I am very impress the way he explained the perfect infinitive. I tried to contact him but found no email. Could any one kind enough to explain the gerunds as he explained perfect infinitive? Perfect infinitive

I'm new here. If I'm not following any rules please pardon me.

  • It would be difficult to explain gerunds as he explained the perfect infinitive as they don't have much in common. A gerund is merely a noun that is made from a verb (by adding the suffix "-ing"). They function just like any other nouns. – AngelPray Aug 16 '18 at 10:43
  • 1
    Possible duplicate of Is this -ing form a gerund or a participle? – user3395 Aug 16 '18 at 16:21

A gerund is a noun formed from a verb by adding the -ing ending to the bare infinitive.

Leaping uses the leg muscles.

Sometimes spelling conventions require the consonant to be doubled, but that's a historical orthographic artefact and it has got nothing to do with the grammatical function of the word:

Jogging is a form of exercise.

The gerund allows us to refer to the action of the verb nominally, so it can be used as a subject or object.

P.S. Not every word ending in -ing is a gerund. Some are participles, functioning as verbs, and some even function as gradable adjectives.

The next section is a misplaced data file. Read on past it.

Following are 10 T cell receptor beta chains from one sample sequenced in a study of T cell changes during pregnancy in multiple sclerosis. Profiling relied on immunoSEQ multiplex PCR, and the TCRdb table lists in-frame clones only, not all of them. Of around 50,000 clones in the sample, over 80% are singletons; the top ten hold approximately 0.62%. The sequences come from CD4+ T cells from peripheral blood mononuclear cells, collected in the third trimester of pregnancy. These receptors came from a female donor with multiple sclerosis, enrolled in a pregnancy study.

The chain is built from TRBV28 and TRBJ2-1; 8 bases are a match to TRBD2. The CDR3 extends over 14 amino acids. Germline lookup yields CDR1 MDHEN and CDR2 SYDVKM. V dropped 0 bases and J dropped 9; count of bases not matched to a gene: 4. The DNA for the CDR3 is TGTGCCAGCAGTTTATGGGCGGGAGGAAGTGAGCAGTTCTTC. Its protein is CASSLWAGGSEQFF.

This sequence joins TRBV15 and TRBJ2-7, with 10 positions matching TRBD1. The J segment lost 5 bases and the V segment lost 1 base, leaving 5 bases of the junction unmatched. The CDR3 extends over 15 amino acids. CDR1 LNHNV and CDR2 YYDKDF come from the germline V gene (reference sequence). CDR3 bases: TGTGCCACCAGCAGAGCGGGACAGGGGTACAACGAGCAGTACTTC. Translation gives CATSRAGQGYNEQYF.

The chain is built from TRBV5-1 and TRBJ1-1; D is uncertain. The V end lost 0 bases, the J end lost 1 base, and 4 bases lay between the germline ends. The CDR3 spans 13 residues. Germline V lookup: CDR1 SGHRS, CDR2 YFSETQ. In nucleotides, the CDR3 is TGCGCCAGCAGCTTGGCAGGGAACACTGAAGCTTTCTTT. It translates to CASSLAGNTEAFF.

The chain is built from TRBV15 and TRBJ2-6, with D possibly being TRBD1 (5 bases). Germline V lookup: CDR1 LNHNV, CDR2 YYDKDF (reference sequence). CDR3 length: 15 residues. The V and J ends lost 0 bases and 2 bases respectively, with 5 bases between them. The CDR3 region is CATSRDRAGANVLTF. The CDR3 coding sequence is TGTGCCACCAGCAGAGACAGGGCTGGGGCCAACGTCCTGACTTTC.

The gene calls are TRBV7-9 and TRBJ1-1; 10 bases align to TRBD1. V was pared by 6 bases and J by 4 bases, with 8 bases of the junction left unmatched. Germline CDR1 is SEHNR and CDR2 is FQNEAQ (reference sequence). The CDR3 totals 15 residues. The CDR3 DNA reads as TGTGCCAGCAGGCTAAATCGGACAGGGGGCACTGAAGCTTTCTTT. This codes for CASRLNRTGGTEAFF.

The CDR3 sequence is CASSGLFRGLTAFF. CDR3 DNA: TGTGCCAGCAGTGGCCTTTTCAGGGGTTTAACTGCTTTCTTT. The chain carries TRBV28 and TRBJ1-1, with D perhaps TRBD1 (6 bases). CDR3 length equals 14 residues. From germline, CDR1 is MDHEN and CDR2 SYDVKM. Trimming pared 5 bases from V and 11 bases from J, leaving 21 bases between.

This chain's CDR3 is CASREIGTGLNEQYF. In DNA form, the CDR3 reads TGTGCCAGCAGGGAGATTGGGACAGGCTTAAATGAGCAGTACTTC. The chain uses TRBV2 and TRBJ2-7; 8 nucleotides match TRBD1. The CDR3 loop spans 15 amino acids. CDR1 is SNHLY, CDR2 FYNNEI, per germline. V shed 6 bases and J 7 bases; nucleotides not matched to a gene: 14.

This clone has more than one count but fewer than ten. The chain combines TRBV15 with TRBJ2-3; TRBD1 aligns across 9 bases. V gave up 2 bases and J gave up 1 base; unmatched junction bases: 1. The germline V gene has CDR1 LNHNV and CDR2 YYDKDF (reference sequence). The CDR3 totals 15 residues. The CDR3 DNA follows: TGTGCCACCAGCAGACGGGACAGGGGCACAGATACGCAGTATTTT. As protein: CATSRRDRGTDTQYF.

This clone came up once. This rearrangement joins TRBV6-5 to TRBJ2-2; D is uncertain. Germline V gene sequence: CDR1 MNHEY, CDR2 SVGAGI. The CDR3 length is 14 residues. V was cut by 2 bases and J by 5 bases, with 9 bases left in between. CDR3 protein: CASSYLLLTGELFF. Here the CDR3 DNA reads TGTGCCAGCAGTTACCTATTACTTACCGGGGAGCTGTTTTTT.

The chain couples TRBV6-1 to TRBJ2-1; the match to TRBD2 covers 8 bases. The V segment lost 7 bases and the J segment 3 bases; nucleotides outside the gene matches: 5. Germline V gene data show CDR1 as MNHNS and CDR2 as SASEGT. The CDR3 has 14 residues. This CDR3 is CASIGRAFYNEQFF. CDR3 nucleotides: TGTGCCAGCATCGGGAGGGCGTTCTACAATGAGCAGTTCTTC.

P.P.S. There are verbs, moreover, for which it would not be idiomatic to express the nominal with a gerund, for example, confuse, whose nominal form is confusion not confusing.

| improve this answer | |

Terminology: Gerunds and infinitives are both verbals.

First, if a verb can take a verbal as an "object" or complement, it's going to be an infinitive and has nothing to do with the below. Sometimes the to is omitted.

I want to walk away.

I want to say to him what I think.

The main function of the infinitive is to let you use a verb without predicating anything—that is, separately from making a claim.

For example, in "The cat wishes to sit on the mat", the verb is "wishes", and the sentence claims that the cat is wishing something.

@BenKovitz's answer from your referenced question is very good.

In this sentence:

The cat wishes to sit on the mat

"To sit" is being talked about abstractly here. Whereas in something like this:

Falling asleep was not good for the cat, it got caught by an eagle

"Falling asleep" is not abstract. It's referring to an actual instance of that action being performed.

If you switch to the infinitive, then you are talking about something that might/could/would/wants to happen, not something that was happening or did happen.

To fall asleep was not good for the cat, it would be in danger of getting caught by an eagle. So the cat stayed awake.

| improve this answer | |

Your Answer

By clicking “Post Your Answer”, you agree to our terms of service, privacy policy and cookie policy

Not the answer you're looking for? Browse other questions tagged or ask your own question.